Advent Valuation Advisors has been named one of the Top 10 Emerging Valuation Services Companies for 2022 by CFO Tech Outlook magazine. The honorees were unveiled in the March edition of the magazine, which was dedicated to business valuation. The article is available here.

Valuations of Distressed Companies Require Special Treatment

Valuing a financially troubled company requires special treatment. Photo by Andrea Piacquadio from Pexels

Over the last two years, market conditions — from cost increases and forced shutdowns to shortages of labor and supplies — have taken their toll on many businesses. While owners of distressed businesses may hope to turn things around, some will unfortunately shutter. Valuation is a prophecy of the future, not the past. So, valuing a financially troubled company requires special treatment.

Diagnosing the Situation

Valuing a distressed business is similar in many ways to valuing a healthy one: The valuation professional evaluates financial information and examines the business and its industry to assess the company’s ability to generate earnings. But troubled companies don’t behave in quite the same way as healthy companies, so valuators must approach them a little differently.

One of a valuator’s biggest challenges in valuing a struggling company is normalizing its operating results. Most valuations, even of healthy companies, involve some normalization. The valuator adjusts the company’s operating results to exclude unusual items — such as nonrecurring income or expenses. This allows the valuator to project earnings under “normal” conditions.

Determining the causes of a company’s poor performance is critical. If the company got into trouble because of poor management or excessive debt, it could have a great deal of value to a buyer with a stronger management team or greater access to capital. But if the company is struggling because of reduced demand for its products or services or because its technology has become obsolete, it may be difficult — if not impossible — to restore it to profitability.

Prescribing a Valuation Method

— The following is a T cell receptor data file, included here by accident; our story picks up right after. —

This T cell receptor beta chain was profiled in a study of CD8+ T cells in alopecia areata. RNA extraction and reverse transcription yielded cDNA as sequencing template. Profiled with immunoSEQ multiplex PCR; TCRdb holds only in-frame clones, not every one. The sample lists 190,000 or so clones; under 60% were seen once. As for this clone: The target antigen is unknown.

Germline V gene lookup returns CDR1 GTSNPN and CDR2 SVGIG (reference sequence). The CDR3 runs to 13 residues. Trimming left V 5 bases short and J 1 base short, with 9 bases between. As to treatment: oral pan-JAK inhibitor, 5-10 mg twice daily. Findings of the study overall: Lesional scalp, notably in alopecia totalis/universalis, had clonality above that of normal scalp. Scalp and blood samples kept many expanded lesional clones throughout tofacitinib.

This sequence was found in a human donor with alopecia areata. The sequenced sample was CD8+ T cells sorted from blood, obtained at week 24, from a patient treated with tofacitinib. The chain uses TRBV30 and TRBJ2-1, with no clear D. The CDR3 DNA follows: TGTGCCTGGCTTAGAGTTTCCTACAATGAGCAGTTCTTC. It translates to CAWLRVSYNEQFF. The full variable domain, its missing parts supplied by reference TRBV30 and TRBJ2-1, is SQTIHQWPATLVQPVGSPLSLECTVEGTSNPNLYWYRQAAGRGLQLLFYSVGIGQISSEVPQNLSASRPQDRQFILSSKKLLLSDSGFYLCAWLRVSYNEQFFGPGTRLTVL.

For healthy companies, past performance is often a reliable predictor of future success. But for troubled companies, valuations must be essentially forward-looking. The key is to identify what caused the company’s financial distress, determine whether the problem can be fixed and develop a picture of the company’s future earnings after management has turned operations around.

For this reason, valuation pros usually use income-based methods, such as discounted cash flow analysis, to value troubled companies.

Market-based methods — where valuators apply price-to-earnings multiples or other measures derived from transactions involving comparable companies — are difficult if not impossible to use. Most market data is drawn from transactions involving healthy companies, which can’t be applied to troubled companies without complex (and potentially problematic) adjustments.

The cost approach also may be particularly relevant when valuing a distressed business. While healthy companies are almost always valued as going concerns, a distressed company may be worth more in liquidation. Therefore, the valuator needs to determine its liquidation value for comparison.

Proper Treatment

Distressed companies operate under extraordinary circumstances, so different rules apply. Advent’s business valuation experts have experience working with struggling companies and can help determine what’s appropriate for your case. Contact us for more information.

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Opinions Split on Discounts for Controlling Interests

Courts and experts often disagree on the applicability of marketability discounts for controlling interests. Photo by Artem Beliaikin from Pexels

In a business valuation context, the term “marketability” refers to the ability to quickly convert property to cash at minimal cost. While publicly traded stocks are readily marketable, interests in private companies typically require substantial time, cost and effort to sell. To the extent that public stock data is used to value private businesses, a discount may be warranted to reflect the lack of marketability. However, an important distinction must be made when applying these discounts to controlling interests.